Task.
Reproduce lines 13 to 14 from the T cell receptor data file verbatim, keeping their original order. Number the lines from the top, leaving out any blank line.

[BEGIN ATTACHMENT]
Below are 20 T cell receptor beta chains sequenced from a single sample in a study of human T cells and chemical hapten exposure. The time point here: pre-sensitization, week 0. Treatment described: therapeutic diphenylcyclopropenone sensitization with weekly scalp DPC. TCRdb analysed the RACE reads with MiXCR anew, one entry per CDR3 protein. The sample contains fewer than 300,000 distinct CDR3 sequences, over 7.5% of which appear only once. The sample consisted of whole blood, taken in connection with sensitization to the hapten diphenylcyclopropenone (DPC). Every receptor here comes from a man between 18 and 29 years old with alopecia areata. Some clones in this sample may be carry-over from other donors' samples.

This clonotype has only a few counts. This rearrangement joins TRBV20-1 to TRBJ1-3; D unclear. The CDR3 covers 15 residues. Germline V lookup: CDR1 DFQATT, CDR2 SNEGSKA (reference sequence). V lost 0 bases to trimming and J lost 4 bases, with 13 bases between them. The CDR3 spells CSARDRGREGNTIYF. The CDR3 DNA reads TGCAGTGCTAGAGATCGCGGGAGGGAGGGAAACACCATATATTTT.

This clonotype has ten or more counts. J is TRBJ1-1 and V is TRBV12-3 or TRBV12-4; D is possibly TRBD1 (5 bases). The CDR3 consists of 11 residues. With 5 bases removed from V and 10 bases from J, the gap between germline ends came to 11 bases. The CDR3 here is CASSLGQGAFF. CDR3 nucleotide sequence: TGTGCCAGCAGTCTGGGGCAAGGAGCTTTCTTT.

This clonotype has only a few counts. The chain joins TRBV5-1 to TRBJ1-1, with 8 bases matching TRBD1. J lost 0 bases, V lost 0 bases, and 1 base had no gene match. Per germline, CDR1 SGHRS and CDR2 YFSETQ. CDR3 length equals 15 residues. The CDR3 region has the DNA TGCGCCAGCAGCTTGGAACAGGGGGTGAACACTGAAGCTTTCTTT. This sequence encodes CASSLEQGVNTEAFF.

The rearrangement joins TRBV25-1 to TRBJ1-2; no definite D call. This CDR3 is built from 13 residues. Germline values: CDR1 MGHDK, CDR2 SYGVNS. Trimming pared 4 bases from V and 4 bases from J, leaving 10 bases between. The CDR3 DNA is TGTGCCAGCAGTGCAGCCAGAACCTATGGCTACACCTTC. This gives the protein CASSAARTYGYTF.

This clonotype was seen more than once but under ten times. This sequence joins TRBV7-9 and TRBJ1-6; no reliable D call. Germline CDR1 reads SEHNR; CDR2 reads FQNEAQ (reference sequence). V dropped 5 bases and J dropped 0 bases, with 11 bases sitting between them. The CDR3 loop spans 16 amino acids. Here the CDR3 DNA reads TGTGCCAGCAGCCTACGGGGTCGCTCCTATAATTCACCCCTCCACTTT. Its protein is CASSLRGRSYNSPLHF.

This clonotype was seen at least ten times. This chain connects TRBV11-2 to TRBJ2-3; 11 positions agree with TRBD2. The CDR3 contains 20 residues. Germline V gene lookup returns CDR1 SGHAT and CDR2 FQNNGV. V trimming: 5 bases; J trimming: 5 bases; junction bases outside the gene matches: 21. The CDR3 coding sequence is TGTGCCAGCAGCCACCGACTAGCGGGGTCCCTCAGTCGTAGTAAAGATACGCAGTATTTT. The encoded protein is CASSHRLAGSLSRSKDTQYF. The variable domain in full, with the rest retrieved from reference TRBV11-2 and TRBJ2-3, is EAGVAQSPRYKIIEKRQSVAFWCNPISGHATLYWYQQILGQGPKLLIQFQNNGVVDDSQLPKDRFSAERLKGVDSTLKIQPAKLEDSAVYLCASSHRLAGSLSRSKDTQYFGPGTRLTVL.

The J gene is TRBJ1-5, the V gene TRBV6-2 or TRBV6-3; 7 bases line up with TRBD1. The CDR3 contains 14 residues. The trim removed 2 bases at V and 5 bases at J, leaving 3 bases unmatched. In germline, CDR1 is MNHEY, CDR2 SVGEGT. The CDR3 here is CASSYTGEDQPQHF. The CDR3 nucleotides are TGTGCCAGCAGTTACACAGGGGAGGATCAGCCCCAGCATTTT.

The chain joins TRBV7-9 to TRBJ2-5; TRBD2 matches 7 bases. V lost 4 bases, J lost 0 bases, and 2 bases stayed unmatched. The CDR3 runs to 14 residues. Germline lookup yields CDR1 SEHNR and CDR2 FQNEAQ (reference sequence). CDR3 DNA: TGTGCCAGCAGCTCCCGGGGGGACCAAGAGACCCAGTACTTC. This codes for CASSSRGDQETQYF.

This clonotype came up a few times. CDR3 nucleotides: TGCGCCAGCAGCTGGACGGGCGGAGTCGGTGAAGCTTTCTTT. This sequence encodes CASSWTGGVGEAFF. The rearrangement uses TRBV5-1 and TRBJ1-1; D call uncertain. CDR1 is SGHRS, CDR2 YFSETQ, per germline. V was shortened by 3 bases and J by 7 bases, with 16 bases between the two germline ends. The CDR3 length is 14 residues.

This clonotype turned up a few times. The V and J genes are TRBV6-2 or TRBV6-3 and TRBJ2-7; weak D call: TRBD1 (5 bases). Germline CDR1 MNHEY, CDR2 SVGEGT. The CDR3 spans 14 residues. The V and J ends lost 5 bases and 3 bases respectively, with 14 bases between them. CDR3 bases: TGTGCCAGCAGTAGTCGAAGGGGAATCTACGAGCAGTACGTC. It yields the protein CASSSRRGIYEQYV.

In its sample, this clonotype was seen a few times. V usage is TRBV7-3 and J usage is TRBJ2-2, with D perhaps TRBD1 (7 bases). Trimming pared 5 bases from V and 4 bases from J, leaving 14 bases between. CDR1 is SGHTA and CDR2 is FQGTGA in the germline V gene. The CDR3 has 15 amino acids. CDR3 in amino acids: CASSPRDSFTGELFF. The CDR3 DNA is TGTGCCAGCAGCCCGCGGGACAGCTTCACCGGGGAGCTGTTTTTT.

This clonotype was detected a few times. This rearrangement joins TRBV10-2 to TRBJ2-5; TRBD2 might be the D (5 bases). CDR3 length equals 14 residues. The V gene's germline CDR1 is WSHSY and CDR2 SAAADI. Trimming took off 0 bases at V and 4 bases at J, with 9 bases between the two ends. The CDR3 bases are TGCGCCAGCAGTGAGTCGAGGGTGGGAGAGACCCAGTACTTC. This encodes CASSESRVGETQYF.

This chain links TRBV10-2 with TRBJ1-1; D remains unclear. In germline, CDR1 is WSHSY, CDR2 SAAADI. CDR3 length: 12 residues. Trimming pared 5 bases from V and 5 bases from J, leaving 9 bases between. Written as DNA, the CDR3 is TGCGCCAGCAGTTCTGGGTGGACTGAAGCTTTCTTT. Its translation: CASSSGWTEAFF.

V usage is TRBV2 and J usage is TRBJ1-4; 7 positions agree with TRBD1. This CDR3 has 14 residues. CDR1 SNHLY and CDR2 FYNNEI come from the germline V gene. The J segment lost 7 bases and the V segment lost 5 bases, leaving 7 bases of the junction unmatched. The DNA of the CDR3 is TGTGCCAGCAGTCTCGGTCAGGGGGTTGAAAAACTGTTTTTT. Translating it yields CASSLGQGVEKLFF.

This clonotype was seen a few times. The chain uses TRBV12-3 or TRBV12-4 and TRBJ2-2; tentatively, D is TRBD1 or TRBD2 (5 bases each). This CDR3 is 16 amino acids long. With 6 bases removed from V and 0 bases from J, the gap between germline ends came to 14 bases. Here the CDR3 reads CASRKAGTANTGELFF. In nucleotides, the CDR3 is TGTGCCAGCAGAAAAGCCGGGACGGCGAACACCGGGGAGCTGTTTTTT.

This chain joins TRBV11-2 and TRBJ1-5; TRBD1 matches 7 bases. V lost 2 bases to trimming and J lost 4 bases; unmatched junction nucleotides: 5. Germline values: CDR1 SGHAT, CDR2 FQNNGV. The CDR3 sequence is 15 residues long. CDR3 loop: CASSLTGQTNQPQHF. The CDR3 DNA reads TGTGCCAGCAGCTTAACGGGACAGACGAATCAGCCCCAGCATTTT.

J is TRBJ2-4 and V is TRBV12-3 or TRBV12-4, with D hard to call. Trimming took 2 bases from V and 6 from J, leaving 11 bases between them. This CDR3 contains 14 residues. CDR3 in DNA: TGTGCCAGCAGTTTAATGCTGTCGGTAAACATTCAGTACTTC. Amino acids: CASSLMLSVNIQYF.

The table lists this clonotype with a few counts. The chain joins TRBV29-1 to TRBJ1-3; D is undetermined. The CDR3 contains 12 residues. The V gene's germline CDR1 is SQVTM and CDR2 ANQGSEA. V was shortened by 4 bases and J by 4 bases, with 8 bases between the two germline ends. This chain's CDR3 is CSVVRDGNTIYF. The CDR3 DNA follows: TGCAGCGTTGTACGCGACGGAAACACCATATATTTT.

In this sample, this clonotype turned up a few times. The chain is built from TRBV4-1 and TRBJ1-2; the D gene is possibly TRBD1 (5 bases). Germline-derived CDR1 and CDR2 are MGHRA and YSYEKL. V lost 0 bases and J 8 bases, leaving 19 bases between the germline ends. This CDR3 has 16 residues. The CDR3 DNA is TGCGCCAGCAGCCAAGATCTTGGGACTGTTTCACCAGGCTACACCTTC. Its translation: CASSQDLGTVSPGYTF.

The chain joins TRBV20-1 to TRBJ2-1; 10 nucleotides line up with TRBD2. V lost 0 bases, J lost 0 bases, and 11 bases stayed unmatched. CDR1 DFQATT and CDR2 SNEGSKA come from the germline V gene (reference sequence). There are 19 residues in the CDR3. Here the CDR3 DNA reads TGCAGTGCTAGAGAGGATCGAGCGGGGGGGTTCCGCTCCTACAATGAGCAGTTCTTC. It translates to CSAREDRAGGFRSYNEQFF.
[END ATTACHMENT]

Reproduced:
This clonotype was detected a few times. This rearrangement joins TRBV10-2 to TRBJ2-5; TRBD2 might be the D (5 bases). CDR3 length equals 14 residues. The V gene's germline CDR1 is WSHSY and CDR2 SAAADI. Trimming took off 0 bases at V and 4 bases at J, with 9 bases between the two ends. The CDR3 bases are TGCGCCAGCAGTGAGTCGAGGGTGGGAGAGACCCAGTACTTC. This encodes CASSESRVGETQYF.

This chain links TRBV10-2 with TRBJ1-1; D remains unclear. In germline, CDR1 is WSHSY, CDR2 SAAADI. CDR3 length: 12 residues. Trimming pared 5 bases from V and 5 bases from J, leaving 9 bases between. Written as DNA, the CDR3 is TGCGCCAGCAGTTCTGGGTGGACTGAAGCTTTCTTT. Its translation: CASSSGWTEAFF.